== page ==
Trypanosome Proteins Mapped in Cell; Work May Aid Understanding of Evolution and Lead to Potential Treatments for Sleeping Sickness; First Time Detailed “Protein Atlas” Developed for a Pathogen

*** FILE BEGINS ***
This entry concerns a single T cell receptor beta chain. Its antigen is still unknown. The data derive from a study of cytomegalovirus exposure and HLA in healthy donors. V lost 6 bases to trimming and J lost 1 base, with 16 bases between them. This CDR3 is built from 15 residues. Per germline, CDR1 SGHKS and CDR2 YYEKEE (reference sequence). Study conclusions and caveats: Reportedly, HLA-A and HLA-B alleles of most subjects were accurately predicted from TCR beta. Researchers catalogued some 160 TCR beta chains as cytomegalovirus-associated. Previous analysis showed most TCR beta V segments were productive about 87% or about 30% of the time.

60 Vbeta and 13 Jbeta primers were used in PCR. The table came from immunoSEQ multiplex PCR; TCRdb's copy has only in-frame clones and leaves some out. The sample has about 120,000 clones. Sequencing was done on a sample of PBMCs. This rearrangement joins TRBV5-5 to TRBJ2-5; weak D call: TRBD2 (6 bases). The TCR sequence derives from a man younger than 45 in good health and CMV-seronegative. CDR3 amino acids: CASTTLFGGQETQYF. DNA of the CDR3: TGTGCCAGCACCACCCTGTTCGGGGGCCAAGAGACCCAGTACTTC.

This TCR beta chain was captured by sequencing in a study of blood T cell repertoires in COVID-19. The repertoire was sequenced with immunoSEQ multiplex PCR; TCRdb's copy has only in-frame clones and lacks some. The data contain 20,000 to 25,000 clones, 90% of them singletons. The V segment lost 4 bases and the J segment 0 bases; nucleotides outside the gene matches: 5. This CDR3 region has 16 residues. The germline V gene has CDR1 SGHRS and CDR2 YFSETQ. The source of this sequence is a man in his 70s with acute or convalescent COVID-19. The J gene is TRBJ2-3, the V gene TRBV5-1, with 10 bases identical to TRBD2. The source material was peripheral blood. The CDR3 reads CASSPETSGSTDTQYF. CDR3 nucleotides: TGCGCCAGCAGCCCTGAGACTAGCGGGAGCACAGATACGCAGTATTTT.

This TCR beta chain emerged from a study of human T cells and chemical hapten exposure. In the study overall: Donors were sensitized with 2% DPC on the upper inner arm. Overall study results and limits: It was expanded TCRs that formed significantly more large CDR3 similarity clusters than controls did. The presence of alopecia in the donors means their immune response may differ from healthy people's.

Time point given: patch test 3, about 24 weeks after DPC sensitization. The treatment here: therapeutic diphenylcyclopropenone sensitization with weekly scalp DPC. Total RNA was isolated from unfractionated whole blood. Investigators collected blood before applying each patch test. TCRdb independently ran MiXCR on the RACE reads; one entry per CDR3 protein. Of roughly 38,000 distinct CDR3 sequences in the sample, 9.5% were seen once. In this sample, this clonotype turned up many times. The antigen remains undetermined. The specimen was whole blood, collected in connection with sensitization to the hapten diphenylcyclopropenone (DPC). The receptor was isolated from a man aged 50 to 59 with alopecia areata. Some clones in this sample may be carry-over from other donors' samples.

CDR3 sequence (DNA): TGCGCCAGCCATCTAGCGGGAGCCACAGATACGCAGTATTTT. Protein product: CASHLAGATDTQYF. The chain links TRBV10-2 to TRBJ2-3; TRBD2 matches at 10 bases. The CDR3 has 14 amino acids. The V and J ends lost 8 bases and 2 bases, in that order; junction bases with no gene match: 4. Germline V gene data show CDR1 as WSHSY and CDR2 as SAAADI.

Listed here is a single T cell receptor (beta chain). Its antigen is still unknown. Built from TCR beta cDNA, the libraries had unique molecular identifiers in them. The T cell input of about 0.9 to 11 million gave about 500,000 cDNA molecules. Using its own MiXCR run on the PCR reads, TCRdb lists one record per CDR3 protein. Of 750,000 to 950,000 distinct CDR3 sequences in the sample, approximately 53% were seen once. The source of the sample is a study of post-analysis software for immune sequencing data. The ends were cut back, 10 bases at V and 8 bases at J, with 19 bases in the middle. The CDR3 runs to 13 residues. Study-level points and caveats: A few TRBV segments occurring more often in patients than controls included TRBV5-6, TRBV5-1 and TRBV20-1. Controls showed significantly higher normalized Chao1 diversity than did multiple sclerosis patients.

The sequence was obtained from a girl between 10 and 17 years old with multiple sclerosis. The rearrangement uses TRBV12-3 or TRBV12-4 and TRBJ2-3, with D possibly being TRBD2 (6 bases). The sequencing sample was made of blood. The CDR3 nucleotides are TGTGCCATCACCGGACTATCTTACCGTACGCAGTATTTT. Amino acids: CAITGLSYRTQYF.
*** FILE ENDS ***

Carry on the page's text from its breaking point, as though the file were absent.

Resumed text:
A parasite that has devasting impacts on agriculture and human health is the first pathogen to have its proteins located and mapped within its cells – providing clues to their function and helping to identify potential drug targets. African trypanosomes are parasites transmitted by tsetse flies that cause sleeping sickness in humans (presenting as fever, anemia and, in serious cases, death) and a similar disease called nagana in cattle. These parasites have made large areas of Africa unsuitable for livestock production, costing rural farmers up to ~3.7 billion pounds each year in lost revenue. For the first time ever, scientists have developed a detailed “protein atlas” of a pathogen – a kind of biological map that locates proteins in cells. They conducted the research on Trypanosoma brucei (T. brucei), helping to understand where proteins are within its cells, providing functional insights that may ultimately help treat parasite infections.

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